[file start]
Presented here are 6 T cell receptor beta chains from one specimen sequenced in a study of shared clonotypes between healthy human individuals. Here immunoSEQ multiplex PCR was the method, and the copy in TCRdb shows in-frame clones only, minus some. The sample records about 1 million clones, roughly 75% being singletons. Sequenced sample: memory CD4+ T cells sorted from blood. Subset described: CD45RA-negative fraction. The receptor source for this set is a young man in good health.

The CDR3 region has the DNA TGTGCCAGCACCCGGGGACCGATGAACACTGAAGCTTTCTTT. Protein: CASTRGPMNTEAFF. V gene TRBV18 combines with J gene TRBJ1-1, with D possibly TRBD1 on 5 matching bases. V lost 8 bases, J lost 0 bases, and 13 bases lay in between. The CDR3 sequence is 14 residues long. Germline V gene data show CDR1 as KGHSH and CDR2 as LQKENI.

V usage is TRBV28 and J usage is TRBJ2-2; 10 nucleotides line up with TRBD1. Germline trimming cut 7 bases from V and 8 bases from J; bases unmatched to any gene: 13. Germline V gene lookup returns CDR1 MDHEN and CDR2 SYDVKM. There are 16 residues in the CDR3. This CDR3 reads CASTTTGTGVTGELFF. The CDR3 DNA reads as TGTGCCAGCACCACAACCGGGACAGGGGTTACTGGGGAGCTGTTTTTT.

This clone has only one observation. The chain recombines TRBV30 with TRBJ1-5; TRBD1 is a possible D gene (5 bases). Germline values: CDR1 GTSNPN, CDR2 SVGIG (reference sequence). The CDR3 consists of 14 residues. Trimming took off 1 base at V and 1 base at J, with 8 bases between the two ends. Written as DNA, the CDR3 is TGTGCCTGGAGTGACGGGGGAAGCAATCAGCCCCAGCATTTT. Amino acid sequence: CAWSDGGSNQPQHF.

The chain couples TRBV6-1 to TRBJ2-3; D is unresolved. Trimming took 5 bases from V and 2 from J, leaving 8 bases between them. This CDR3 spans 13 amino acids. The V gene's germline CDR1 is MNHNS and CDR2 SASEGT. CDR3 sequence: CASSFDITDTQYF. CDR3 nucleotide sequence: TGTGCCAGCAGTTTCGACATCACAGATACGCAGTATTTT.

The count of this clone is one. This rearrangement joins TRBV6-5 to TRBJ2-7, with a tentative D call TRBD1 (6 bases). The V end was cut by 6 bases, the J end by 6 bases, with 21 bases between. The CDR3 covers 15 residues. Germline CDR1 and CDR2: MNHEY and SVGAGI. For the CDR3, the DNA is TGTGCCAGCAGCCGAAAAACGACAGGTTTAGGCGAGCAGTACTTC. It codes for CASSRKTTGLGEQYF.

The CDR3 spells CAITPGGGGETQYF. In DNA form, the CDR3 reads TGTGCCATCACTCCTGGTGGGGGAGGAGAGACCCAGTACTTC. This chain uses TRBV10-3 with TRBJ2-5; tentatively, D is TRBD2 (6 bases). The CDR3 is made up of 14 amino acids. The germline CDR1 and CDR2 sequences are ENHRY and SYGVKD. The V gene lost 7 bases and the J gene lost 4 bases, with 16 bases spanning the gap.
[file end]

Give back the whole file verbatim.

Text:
Presented here are 6 T cell receptor beta chains from one specimen sequenced in a study of shared clonotypes between healthy human individuals. Here immunoSEQ multiplex PCR was the method, and the copy in TCRdb shows in-frame clones only, minus some. The sample records about 1 million clones, roughly 75% being singletons. Sequenced sample: memory CD4+ T cells sorted from blood. Subset described: CD45RA-negative fraction. The receptor source for this set is a young man in good health.

The CDR3 region has the DNA TGTGCCAGCACCCGGGGACCGATGAACACTGAAGCTTTCTTT. Protein: CASTRGPMNTEAFF. V gene TRBV18 combines with J gene TRBJ1-1, with D possibly TRBD1 on 5 matching bases. V lost 8 bases, J lost 0 bases, and 13 bases lay in between. The CDR3 sequence is 14 residues long. Germline V gene data show CDR1 as KGHSH and CDR2 as LQKENI.

V usage is TRBV28 and J usage is TRBJ2-2; 10 nucleotides line up with TRBD1. Germline trimming cut 7 bases from V and 8 bases from J; bases unmatched to any gene: 13. Germline V gene lookup returns CDR1 MDHEN and CDR2 SYDVKM. There are 16 residues in the CDR3. This CDR3 reads CASTTTGTGVTGELFF. The CDR3 DNA reads as TGTGCCAGCACCACAACCGGGACAGGGGTTACTGGGGAGCTGTTTTTT.

This clone has only one observation. The chain recombines TRBV30 with TRBJ1-5; TRBD1 is a possible D gene (5 bases). Germline values: CDR1 GTSNPN, CDR2 SVGIG (reference sequence). The CDR3 consists of 14 residues. Trimming took off 1 base at V and 1 base at J, with 8 bases between the two ends. Written as DNA, the CDR3 is TGTGCCTGGAGTGACGGGGGAAGCAATCAGCCCCAGCATTTT. Amino acid sequence: CAWSDGGSNQPQHF.

The chain couples TRBV6-1 to TRBJ2-3; D is unresolved. Trimming took 5 bases from V and 2 from J, leaving 8 bases between them. This CDR3 spans 13 amino acids. The V gene's germline CDR1 is MNHNS and CDR2 SASEGT. CDR3 sequence: CASSFDITDTQYF. CDR3 nucleotide sequence: TGTGCCAGCAGTTTCGACATCACAGATACGCAGTATTTT.

The count of this clone is one. This rearrangement joins TRBV6-5 to TRBJ2-7, with a tentative D call TRBD1 (6 bases). The V end was cut by 6 bases, the J end by 6 bases, with 21 bases between. The CDR3 covers 15 residues. Germline CDR1 and CDR2: MNHEY and SVGAGI. For the CDR3, the DNA is TGTGCCAGCAGCCGAAAAACGACAGGTTTAGGCGAGCAGTACTTC. It codes for CASSRKTTGLGEQYF.

The CDR3 spells CAITPGGGGETQYF. In DNA form, the CDR3 reads TGTGCCATCACTCCTGGTGGGGGAGGAGAGACCCAGTACTTC. This chain uses TRBV10-3 with TRBJ2-5; tentatively, D is TRBD2 (6 bases). The CDR3 is made up of 14 amino acids. The germline CDR1 and CDR2 sequences are ENHRY and SYGVKD. The V gene lost 7 bases and the J gene lost 4 bases, with 16 bases spanning the gap.